Venue Details

204 Star Starred
Goodman Theatre - The Albert
Between W Lake and W Randolph 170 N. Dearborn St. Chicago, IL 60601
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16 events
15 reviews
14 stars
33 events
19 reviews
6 stars
Parking is expensive even with theater ticket validation. Check Spothero or ParkWhiz instead.
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Reviews & Ratings

"Hughie" & "Krapp's Last Tape"
4 ratings
3.8 average rating
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5 events
4 reviews
5 stars
attended Feb 25 2010

Brian Dennehy saved the night. Beckett was just wierd. Seats excellent.

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3 events
2 reviews
1 stars
attended Feb 26 2010

Brian Dennehy is an incredible actor, and his diversity really showed in these one act plays. A bit melancholy, but truly moving and funny in parts.

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More Information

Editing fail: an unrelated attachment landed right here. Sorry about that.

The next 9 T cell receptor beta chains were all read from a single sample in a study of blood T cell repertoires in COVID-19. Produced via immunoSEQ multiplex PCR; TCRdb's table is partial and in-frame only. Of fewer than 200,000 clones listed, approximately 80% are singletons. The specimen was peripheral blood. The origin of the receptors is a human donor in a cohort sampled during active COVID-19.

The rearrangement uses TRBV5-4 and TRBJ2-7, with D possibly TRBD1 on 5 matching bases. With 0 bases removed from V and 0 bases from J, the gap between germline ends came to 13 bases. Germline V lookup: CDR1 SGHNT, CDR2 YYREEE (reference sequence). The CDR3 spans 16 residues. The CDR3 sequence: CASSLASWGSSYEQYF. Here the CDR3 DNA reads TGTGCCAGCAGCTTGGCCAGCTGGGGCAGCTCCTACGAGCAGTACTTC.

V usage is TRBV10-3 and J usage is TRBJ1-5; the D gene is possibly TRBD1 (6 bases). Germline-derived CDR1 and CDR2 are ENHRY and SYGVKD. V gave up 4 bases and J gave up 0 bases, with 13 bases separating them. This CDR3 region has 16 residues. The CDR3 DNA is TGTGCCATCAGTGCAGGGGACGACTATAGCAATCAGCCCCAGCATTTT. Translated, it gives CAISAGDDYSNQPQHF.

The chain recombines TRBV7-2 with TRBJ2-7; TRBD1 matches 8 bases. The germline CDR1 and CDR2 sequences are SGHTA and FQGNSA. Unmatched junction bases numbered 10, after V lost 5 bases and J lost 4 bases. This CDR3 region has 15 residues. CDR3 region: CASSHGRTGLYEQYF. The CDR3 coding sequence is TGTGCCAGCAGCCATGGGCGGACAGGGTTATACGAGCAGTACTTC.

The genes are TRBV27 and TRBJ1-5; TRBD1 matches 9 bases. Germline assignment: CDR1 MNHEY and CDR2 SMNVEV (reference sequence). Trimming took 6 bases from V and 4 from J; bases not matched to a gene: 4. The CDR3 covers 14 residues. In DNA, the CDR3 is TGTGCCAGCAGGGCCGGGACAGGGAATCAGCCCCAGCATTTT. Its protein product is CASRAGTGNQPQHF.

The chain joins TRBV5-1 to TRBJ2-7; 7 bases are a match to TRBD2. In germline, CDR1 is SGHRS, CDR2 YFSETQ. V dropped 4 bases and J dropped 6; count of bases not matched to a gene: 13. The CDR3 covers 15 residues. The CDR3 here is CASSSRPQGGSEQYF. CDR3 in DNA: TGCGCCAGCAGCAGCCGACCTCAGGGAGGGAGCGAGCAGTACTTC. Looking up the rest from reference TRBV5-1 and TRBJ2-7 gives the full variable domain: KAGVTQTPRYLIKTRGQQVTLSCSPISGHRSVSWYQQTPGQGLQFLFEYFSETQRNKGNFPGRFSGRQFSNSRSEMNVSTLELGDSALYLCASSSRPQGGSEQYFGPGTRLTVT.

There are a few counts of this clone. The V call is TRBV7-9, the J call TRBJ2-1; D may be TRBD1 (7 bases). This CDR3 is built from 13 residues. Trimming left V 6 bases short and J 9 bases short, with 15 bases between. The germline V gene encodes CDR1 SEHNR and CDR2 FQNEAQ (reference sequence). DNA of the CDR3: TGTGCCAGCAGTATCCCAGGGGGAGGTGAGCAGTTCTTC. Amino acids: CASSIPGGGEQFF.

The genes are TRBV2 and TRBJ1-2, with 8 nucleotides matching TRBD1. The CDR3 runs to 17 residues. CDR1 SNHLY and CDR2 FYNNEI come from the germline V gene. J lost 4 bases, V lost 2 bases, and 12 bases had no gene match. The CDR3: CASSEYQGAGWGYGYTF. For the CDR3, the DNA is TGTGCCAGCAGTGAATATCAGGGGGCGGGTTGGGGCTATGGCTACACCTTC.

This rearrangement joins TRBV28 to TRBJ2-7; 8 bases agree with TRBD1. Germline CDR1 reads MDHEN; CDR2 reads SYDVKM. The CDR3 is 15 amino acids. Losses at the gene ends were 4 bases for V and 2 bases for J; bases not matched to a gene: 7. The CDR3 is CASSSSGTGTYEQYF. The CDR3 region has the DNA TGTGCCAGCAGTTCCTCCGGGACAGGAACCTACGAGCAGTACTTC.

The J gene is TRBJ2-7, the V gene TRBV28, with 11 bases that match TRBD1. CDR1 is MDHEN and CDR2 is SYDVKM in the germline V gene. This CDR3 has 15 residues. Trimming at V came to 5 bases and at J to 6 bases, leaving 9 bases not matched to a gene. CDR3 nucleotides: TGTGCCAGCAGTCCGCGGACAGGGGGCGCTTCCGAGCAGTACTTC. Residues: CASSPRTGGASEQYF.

Over the past two decades, legendary actor Brian Dennehy has thrilled Chicago audiences with unforgettable productions, including Long Day’s Journey into Night, the Iceman Cometh and Death of a Salesman. Now Dennehy returns to Goodman Theatre in two plays by the most renowned playwrights of the 20th century: Eugene O’Neill and Samuel Beckett. Don’t miss this once-in-a-lifetime opportunity to see two-time Tony Award-winner Brian Dennehy—one of the country’s finest actors of the stage and screen—in this extraordinary double bill.

In Hughie, high-rolling gambler Erie (Brian Dennehy) and Hughie, the credulous night clerk at his apartment building, were confidants. Hughie admired Erie for his bold lifestyle and Erie considered Hughie his good luck charm. When Hughie dies unexpectedly, Erie’s luck changes for the worse and he finds himself in dire straights. Then Erie meets the new night clerk (Joe Grifasi), who reminds him enough of Hughie that he takes the gamble his luck is about to change. __

Krapp’s Last Tape__ is Samuel Beckett’s classic one-act, one-man show. Every year on his birthday, self-absorbed Krapp records the important—and the banal—moments of the last year. As he prepares to record a new tape on his 69th birthday, he begins to listen to his archives. This immersion in his own history leads Krapp to question with growing regret whether his present lives up to his past.

The running time for Hughie/Krapp’s Last Tape is approximately two hours, including one 15-minute intermission.